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Kris Humphries reflects on his quiet year in Boston

Kris Humphries before Wednesday night’s Celtics game with (from left) his grandmother Donna Lemke, his aunt Wendy Langanki, and his mother, Debra Humphries.

Heather Walker/Boston Celtics

Kris Humphries before Wednesday night’s Celtics game with (from left) his grandmother Donna Lemke, his aunt Wendy Langanki, and his mother, Debra Humphries.

Kris Humphries had a big life before he came to Boston. He was an NBA player who doubled as a tabloid regular. He was Kim Kardashian’s husband (and then ex-husband), which made him a reality show character.

When he joined the Celtics, many of his teammates didn’t know much about his personality besides what they’d read or seen on TV.

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“His life had been really put out there. There was a lot of attention away from the court,” Celtics Assistant Coach Walter McCarty said.

“I think everybody judges him from what has happened,” teammate Jared Sullinger said. “You know what I’m taking about.”

But as soon as Humphries got to town, his persona changed. He was still known for his 2011 marriage and 2013 divorce to the E! network queen, but no one seemed to care, at least not in Boston.

According to Humphries, who finished his season with the Celtics on Wednesday night, Boston was a place for normalcy, anonymity, and sports. Locals were interested in what he did for the team and little else. An injury kept him out of the lineup late in the season but he was praised by the coaching staff for his effort all season long. He averaged 8.4 points per game. “He always stays positive,” McCarty said.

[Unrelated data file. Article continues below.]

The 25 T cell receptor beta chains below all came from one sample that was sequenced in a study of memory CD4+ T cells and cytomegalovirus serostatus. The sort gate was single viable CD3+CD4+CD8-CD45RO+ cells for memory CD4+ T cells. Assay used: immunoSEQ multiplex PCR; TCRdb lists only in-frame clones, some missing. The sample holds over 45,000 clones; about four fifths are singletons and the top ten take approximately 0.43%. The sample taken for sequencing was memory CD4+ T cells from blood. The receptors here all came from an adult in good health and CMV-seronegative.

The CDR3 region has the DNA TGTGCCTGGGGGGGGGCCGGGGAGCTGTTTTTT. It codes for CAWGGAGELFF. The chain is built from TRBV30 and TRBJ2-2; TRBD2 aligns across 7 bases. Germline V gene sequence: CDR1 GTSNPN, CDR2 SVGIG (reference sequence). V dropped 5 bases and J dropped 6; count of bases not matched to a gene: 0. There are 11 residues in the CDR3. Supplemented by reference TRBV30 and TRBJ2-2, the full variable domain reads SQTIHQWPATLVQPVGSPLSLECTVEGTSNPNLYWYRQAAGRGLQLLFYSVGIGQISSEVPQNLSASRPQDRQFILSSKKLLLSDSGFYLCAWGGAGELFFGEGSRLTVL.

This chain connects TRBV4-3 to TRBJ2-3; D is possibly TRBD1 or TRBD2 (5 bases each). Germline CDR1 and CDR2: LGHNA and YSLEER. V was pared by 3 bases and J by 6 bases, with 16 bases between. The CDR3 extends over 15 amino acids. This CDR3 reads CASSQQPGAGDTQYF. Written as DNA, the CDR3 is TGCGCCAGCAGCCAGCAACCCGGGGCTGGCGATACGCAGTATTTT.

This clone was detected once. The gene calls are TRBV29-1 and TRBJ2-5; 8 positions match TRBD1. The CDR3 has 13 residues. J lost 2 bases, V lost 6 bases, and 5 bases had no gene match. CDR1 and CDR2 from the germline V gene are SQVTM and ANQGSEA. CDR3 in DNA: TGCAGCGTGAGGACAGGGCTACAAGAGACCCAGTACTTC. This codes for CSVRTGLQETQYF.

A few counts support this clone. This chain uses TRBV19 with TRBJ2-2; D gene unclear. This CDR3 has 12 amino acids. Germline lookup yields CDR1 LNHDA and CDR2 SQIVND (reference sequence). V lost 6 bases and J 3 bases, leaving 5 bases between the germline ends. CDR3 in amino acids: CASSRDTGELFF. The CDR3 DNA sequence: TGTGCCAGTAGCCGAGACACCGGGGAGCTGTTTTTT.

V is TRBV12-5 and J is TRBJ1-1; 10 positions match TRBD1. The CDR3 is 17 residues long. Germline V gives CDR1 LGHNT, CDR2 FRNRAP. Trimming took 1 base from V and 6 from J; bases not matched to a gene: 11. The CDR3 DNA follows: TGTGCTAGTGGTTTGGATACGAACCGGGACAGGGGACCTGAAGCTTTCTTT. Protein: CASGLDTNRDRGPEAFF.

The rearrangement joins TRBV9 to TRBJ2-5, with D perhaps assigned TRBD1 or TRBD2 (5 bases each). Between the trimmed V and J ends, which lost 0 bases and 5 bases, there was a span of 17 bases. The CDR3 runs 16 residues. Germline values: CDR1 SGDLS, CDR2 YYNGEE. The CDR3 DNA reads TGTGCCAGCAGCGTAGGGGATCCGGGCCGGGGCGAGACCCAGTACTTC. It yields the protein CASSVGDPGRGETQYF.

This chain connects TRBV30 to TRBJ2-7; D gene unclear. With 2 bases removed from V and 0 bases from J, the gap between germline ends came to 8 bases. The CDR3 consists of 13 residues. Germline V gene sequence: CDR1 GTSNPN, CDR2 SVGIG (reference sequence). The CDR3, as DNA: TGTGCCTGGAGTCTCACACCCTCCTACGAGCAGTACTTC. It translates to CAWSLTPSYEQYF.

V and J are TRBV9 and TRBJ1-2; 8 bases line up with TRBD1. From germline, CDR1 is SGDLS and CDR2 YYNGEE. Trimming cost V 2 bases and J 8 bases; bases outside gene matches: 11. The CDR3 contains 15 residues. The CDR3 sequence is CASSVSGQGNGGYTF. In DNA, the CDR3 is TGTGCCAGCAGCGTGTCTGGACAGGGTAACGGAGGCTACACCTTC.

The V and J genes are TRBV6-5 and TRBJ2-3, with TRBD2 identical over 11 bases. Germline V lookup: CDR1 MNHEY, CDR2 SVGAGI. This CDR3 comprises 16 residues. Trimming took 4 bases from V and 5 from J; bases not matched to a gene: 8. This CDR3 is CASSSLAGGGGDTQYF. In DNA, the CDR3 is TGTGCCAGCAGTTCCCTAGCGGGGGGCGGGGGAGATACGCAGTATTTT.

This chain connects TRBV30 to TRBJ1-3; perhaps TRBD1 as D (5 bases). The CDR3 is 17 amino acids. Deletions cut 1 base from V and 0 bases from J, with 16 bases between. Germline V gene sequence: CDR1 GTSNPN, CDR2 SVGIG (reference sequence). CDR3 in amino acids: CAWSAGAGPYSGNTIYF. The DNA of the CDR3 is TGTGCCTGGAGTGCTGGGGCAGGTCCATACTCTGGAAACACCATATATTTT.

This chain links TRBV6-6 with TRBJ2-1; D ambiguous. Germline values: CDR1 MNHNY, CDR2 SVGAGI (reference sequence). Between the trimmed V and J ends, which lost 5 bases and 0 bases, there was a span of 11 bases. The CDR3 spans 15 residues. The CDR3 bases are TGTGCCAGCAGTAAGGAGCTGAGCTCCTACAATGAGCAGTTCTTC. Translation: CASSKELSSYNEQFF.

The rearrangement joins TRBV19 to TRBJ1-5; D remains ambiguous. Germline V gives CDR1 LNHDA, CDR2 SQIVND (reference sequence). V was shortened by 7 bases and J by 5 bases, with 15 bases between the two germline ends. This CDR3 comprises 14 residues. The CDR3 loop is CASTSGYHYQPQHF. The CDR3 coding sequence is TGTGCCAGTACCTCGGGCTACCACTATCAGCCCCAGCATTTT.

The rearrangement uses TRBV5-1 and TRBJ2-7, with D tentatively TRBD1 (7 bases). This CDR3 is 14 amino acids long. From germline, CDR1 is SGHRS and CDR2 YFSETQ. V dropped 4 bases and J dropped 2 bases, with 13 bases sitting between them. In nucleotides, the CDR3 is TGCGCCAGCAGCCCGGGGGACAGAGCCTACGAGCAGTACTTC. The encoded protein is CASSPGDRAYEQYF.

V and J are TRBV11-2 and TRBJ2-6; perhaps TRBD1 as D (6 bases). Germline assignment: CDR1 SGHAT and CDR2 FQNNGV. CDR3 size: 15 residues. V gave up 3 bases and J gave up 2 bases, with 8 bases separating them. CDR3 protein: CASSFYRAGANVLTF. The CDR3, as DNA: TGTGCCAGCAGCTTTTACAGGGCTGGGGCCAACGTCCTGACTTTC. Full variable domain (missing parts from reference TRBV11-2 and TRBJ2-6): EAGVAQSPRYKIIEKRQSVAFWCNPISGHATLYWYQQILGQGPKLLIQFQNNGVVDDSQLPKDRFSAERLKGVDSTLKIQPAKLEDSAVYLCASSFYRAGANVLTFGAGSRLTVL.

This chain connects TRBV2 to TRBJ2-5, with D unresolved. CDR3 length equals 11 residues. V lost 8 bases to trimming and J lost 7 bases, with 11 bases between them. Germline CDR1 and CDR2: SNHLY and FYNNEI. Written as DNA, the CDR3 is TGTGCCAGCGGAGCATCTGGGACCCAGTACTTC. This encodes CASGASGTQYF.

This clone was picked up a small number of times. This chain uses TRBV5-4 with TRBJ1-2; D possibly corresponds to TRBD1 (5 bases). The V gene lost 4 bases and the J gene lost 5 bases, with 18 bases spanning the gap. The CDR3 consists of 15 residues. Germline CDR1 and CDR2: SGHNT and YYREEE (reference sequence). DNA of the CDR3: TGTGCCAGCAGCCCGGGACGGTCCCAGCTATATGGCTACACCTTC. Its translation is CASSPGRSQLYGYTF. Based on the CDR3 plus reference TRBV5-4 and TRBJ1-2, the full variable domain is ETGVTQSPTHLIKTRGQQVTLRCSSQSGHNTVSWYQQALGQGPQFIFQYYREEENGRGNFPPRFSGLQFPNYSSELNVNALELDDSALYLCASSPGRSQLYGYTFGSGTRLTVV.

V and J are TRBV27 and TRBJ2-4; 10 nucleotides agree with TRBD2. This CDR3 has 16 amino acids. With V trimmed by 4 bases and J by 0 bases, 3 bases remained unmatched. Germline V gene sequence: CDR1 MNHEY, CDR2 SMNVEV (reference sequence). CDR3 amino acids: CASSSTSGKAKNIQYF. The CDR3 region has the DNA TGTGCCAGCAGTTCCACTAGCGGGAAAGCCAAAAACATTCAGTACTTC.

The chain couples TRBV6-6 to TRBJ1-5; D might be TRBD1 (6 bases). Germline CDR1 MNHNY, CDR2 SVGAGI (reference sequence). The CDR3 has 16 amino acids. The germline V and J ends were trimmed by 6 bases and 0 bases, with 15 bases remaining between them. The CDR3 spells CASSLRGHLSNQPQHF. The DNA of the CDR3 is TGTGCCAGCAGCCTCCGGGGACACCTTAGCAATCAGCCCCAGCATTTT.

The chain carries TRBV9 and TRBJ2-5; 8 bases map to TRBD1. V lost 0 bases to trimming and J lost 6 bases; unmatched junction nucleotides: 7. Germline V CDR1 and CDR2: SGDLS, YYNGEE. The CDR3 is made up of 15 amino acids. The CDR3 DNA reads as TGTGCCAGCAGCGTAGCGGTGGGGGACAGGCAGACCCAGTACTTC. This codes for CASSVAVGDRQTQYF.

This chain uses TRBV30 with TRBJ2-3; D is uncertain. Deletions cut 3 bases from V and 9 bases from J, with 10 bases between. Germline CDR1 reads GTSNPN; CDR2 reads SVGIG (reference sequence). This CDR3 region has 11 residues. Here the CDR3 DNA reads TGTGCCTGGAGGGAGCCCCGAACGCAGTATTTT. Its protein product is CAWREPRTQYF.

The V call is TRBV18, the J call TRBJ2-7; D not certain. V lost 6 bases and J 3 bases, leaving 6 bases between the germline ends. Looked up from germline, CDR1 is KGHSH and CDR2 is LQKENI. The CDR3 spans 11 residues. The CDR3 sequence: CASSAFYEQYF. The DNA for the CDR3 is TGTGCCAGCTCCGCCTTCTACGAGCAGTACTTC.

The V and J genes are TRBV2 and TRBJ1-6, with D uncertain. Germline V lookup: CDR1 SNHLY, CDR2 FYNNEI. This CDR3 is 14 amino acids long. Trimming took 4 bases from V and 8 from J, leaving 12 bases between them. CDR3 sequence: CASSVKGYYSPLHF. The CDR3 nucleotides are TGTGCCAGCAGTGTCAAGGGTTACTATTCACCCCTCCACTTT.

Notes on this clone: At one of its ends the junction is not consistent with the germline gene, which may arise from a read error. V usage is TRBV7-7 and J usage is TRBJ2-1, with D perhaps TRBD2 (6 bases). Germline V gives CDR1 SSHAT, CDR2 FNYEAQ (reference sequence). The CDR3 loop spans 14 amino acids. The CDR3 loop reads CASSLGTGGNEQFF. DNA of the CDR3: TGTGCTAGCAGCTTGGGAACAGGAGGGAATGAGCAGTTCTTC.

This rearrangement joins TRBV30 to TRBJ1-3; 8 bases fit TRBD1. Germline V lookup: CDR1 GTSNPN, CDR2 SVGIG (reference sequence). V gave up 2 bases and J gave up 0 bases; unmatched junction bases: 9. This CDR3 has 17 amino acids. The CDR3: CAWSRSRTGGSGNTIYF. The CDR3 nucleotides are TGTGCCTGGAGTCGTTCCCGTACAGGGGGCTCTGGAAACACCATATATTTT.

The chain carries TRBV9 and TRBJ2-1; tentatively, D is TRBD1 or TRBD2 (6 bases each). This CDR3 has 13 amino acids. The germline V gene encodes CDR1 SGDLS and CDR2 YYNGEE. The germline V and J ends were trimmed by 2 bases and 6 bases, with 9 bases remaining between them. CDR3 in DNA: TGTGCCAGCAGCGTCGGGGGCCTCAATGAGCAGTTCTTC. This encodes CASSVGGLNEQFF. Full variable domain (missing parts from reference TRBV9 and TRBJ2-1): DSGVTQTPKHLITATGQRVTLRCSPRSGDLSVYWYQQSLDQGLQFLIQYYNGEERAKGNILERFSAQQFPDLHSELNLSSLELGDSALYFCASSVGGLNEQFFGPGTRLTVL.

Once Boston fans trust that you’re working for them on the court, “they embrace you,” Humphries said after a team practice, as the season wound down. “It’s also easier to stay focused here. It’s not New York City,” he added. “There’s something going on in New York every single day. It’s just harder to focus on basketball.”

Humphries, 29, who left town on Thursday to travel, says that Boston has been the right place for him, both professionally and socially. He was able to make a home for himself near Chinatown. He shopped at Restoration Hardware and became a regular at restaurants such as Trade and Scampo. He spent much of his free time at home watching “American Pickers” and “Pawn Stars.”

“I watch HGTV,” he said. “ ‘Love It or List It’ and ‘Flip This House.’ ”

Humphries said he didn’t prioritize dating while he was here — although he admitted that he’s not a fan of dating in general. He said he prefers to get to know someone in a group, through friends of friends, and then enter into a relationship. He did say that the people he met here were smart. That’s one of the reasons he’s liked living in the city.

“It seems like a really educated and education-focused community,” he said. “For me, I respect people who are really smart — or run a successful company or have invented something.”

Humphries’s sister Kaela, a model who lives in New York City, said she believes that Boston made Humphries happy because it resembles their hometown, Minneapolis, in its priorities. People aren’t concerned with appearances, and they’re more interested in her brother’s record than his personal life.

“It’s not about who’s the most glamorous player,” she said. “You guys don’t have paparazzi sitting outside. People don’t just come up and take pictures of his face. They do that in other cities. Like you’re an animal at the zoo.”

It’s unclear whether Humphries will return, but if it happens, it’ll be a good thing, Kaela said.

“It’s been a really good place for him. I just think he’s had a lot of good things going on this year,” she said, adding that proximity to family also helps. “I get to come up once a month. I’ll take credit for some of the happiness.”

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